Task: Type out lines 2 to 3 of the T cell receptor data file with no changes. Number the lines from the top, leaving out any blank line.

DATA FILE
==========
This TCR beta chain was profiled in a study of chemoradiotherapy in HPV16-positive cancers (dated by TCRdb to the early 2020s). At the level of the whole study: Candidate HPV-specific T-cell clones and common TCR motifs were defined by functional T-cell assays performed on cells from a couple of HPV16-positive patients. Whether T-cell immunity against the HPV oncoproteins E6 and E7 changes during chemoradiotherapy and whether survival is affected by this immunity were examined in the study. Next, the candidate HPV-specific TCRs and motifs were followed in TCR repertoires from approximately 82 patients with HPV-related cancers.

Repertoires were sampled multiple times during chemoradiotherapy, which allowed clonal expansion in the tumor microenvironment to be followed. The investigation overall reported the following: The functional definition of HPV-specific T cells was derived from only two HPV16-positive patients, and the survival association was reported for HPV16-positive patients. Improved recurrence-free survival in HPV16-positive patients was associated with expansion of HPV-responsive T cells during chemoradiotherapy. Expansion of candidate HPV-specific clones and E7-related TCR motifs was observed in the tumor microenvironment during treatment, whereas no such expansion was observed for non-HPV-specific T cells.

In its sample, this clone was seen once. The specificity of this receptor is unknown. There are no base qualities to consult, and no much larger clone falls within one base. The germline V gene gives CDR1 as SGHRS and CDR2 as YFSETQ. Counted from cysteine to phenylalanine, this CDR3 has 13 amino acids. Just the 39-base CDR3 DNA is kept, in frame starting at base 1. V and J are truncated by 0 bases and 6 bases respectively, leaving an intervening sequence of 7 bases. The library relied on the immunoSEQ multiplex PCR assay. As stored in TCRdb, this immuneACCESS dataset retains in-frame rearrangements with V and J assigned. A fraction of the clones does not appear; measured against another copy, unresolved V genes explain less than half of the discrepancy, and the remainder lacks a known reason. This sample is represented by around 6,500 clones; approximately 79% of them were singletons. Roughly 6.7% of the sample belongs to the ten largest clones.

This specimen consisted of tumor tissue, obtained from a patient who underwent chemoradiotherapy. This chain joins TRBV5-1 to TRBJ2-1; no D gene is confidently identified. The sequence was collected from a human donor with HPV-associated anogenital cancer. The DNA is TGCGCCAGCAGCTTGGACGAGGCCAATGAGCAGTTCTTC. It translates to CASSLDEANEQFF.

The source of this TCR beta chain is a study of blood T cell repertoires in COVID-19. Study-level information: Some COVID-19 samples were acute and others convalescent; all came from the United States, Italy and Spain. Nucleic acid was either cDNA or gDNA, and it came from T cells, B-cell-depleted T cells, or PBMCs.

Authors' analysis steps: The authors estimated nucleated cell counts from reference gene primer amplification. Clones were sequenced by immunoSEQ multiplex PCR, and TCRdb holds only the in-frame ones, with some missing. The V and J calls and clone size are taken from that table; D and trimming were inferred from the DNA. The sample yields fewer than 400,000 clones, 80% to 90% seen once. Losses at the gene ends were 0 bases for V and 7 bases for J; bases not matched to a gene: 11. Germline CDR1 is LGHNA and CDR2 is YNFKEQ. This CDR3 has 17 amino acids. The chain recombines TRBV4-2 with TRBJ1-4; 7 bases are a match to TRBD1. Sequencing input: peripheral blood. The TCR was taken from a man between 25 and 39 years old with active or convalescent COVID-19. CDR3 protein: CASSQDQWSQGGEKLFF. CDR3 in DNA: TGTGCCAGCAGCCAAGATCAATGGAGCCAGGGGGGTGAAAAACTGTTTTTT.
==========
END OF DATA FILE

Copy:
Repertoires were sampled multiple times during chemoradiotherapy, which allowed clonal expansion in the tumor microenvironment to be followed. The investigation overall reported the following: The functional definition of HPV-specific T cells was derived from only two HPV16-positive patients, and the survival association was reported for HPV16-positive patients. Improved recurrence-free survival in HPV16-positive patients was associated with expansion of HPV-responsive T cells during chemoradiotherapy. Expansion of candidate HPV-specific clones and E7-related TCR motifs was observed in the tumor microenvironment during treatment, whereas no such expansion was observed for non-HPV-specific T cells.

In its sample, this clone was seen once. The specificity of this receptor is unknown. There are no base qualities to consult, and no much larger clone falls within one base. The germline V gene gives CDR1 as SGHRS and CDR2 as YFSETQ. Counted from cysteine to phenylalanine, this CDR3 has 13 amino acids. Just the 39-base CDR3 DNA is kept, in frame starting at base 1. V and J are truncated by 0 bases and 6 bases respectively, leaving an intervening sequence of 7 bases. The library relied on the immunoSEQ multiplex PCR assay. As stored in TCRdb, this immuneACCESS dataset retains in-frame rearrangements with V and J assigned. A fraction of the clones does not appear; measured against another copy, unresolved V genes explain less than half of the discrepancy, and the remainder lacks a known reason. This sample is represented by around 6,500 clones; approximately 79% of them were singletons. Roughly 6.7% of the sample belongs to the ten largest clones.